An Idaho high school senior made waves earlier this month for a pointed editorial taking aim at Superintendent of Public Instruction-elect Sherri Ybarra.
Harmony Soto, 17, decided to plagiarize Boise Weekly writer George Prentice after Ybarra narrowly won November's election -- even after Ybarra was accused of plagiarizing her opponent's campaign website.
Soto, with Prentice's permission, wanted her editorial to show Idaho's elected officials and voters that young people are paying attention to the political process.
"The main point I really wanted to make is -- if I were to attempt it in a school project or essay, I would be reprimanded -- I'd get in serious trouble," Soto says. "And then to see someone in charge of our schools get away with it -- with so much of a 'Oh I'm sorry I did this,' - it was not pleasing."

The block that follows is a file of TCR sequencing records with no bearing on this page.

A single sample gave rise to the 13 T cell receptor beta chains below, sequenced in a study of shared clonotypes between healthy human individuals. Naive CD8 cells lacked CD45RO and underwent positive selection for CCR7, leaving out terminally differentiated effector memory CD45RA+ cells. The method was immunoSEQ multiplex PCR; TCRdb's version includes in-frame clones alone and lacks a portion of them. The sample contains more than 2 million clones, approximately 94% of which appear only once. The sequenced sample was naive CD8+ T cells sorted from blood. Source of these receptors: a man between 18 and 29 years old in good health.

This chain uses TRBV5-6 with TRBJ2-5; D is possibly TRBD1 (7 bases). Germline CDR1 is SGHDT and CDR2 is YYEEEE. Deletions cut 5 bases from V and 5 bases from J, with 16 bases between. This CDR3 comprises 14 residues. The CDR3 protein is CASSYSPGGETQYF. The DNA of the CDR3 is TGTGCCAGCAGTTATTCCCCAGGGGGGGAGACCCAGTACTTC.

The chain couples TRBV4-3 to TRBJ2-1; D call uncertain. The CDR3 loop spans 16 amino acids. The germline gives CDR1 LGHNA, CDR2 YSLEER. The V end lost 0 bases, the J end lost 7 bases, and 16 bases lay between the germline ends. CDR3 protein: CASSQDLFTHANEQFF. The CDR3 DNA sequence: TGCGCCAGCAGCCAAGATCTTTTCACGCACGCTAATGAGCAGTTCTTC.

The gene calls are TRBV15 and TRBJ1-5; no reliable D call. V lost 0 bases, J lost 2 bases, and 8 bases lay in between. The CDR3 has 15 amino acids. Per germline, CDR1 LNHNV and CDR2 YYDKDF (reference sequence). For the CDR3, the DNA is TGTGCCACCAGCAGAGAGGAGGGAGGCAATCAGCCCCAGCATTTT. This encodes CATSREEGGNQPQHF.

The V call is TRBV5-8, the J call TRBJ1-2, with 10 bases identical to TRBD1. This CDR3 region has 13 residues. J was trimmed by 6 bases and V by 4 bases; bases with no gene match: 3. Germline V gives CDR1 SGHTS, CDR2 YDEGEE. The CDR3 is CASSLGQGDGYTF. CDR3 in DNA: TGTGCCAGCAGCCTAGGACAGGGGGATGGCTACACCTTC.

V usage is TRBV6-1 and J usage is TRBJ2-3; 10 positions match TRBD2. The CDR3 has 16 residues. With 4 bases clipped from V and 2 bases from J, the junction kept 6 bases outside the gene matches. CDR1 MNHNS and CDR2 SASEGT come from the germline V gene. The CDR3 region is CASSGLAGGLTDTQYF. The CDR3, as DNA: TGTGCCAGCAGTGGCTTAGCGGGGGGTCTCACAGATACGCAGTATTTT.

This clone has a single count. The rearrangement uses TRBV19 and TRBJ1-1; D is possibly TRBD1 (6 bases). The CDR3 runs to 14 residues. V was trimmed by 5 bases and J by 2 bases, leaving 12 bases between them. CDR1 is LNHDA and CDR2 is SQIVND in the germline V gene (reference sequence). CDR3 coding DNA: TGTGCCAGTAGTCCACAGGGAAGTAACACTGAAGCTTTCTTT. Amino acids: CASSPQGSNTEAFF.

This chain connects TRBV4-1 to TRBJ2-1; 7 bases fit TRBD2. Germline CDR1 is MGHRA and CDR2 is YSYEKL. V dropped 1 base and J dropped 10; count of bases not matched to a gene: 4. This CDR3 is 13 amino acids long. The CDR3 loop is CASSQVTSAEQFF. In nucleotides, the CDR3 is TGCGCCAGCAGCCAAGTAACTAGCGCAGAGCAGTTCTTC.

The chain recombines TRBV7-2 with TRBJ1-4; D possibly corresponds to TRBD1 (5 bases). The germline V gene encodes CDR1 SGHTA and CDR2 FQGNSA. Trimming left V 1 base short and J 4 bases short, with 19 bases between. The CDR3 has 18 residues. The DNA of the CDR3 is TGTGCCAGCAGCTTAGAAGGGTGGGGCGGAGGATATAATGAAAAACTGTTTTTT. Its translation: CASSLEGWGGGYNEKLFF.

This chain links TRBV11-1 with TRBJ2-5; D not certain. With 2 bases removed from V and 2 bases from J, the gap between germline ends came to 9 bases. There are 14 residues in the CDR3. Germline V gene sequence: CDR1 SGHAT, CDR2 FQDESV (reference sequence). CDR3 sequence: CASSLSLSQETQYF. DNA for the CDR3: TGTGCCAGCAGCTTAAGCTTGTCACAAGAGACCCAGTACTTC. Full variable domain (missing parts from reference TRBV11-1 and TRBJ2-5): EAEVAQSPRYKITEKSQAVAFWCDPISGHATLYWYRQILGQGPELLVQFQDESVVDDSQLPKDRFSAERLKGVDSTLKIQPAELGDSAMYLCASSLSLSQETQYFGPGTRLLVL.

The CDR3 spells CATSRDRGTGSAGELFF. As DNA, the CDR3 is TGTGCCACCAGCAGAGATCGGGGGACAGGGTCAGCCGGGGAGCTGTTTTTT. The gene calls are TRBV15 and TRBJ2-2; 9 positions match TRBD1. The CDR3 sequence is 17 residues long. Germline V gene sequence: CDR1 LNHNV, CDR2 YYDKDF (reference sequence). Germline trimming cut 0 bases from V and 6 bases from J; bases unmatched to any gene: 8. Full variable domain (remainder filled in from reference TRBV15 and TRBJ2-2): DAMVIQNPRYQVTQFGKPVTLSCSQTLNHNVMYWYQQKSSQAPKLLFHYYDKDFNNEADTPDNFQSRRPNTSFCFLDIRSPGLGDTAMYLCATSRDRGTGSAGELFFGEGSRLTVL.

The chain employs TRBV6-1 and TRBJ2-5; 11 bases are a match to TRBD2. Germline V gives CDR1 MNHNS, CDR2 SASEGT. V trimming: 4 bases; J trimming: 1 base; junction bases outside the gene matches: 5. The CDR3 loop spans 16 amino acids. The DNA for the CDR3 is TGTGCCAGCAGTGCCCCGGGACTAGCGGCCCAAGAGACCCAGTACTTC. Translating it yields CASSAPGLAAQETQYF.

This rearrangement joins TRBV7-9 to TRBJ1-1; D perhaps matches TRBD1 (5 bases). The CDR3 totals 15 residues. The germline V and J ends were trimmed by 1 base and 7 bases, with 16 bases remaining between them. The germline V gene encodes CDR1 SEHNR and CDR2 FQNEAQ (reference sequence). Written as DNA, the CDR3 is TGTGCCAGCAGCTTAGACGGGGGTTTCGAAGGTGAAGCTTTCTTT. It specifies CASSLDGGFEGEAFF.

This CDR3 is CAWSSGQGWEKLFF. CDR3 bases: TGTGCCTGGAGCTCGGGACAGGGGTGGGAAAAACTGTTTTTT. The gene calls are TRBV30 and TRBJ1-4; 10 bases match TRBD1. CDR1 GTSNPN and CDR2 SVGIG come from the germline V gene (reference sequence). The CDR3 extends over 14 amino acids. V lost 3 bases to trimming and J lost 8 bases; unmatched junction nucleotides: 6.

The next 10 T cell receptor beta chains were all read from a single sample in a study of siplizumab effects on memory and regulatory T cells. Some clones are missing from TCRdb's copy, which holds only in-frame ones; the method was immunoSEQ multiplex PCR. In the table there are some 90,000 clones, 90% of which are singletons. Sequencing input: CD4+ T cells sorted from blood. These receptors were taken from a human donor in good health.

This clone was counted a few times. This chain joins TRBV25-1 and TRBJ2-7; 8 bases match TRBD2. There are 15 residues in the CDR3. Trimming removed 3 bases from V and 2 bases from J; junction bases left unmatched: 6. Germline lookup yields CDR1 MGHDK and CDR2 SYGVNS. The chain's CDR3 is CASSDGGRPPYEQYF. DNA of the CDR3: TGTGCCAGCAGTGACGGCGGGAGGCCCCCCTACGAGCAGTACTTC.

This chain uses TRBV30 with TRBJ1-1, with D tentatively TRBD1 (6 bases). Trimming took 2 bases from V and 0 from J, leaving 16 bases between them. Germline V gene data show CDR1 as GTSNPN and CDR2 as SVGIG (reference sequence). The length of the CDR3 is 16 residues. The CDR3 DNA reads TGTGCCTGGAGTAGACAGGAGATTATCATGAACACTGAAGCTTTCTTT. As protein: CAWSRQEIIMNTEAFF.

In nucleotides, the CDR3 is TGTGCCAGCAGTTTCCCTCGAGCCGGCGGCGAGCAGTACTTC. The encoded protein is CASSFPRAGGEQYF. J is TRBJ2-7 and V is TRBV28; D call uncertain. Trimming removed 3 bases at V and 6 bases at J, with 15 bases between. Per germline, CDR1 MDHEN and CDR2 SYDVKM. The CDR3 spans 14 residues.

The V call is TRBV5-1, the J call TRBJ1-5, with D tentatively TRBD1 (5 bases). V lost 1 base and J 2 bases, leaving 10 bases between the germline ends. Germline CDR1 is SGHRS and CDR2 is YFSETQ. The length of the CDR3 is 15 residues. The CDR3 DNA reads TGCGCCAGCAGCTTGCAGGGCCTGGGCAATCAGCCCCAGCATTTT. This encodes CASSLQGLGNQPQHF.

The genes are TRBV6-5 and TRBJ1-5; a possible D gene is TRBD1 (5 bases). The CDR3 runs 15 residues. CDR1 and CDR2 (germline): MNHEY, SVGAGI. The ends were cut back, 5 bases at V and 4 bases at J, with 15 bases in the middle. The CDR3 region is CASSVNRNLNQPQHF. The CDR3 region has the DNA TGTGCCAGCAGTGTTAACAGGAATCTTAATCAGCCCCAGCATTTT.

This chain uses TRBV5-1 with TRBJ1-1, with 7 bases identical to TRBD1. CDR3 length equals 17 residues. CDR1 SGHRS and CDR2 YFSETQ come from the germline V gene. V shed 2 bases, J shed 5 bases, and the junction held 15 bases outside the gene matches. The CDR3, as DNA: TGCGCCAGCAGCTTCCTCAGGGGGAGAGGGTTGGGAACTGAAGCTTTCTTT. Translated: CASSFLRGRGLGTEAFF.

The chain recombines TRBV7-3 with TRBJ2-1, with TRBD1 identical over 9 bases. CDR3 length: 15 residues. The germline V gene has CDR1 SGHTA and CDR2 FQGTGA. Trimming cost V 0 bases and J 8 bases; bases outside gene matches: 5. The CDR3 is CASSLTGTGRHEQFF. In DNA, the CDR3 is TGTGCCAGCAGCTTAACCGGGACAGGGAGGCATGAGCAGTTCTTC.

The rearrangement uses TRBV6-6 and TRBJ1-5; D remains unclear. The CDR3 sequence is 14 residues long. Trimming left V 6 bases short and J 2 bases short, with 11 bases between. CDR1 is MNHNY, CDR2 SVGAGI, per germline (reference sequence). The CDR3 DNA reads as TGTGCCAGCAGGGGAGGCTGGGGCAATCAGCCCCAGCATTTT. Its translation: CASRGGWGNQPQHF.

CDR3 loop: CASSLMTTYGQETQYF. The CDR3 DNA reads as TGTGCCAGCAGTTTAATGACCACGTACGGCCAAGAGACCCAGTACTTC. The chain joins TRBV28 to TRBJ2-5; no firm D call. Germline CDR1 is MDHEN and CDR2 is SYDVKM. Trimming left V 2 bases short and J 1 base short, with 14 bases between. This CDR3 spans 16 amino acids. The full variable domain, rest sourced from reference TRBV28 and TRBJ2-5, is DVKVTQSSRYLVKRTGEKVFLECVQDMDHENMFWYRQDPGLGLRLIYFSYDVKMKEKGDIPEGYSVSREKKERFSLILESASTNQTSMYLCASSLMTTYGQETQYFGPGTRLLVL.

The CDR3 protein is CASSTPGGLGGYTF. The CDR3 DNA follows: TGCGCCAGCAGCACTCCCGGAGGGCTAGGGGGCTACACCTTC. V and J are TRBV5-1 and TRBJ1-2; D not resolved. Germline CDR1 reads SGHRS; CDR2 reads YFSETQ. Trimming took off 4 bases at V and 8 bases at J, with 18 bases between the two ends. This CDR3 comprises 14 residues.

Soto's school newspaper advisor Michelle Harmon says if a writer is caught plagiarizing, they're kicked off the Borah Senator staff.
"When Harmony pitched the story idea to me I was skeptical," Harmon says. But Soto came to the pitch meeting with a plan, preemptively checking off each of Harmon's doubts.
"I'm so impressed with people like Harmony -- and there's more Harmony's out there in high school -- and not to discount them, and not to think they're not part of the political process because they are," Harmon says. She took her own natural talents, put it into writing and made such an impact."
Soto, who is one of the editors of the Borah Senator, hasn't heard from Ybarra or any member of the Idaho Department of Education since her editorial was printed Dec. 2.
Soto admits if she were to speak with Ybarra she'd feel intimidated, but would deliver a clear message on behalf of her classmates.
"I guess I would just say that you have to live up to the examples you set for your students," Soto says. "If you don't, then -- why are you here?"
Find Emilie Ritter Saunders on Twitter @emiliersaunders
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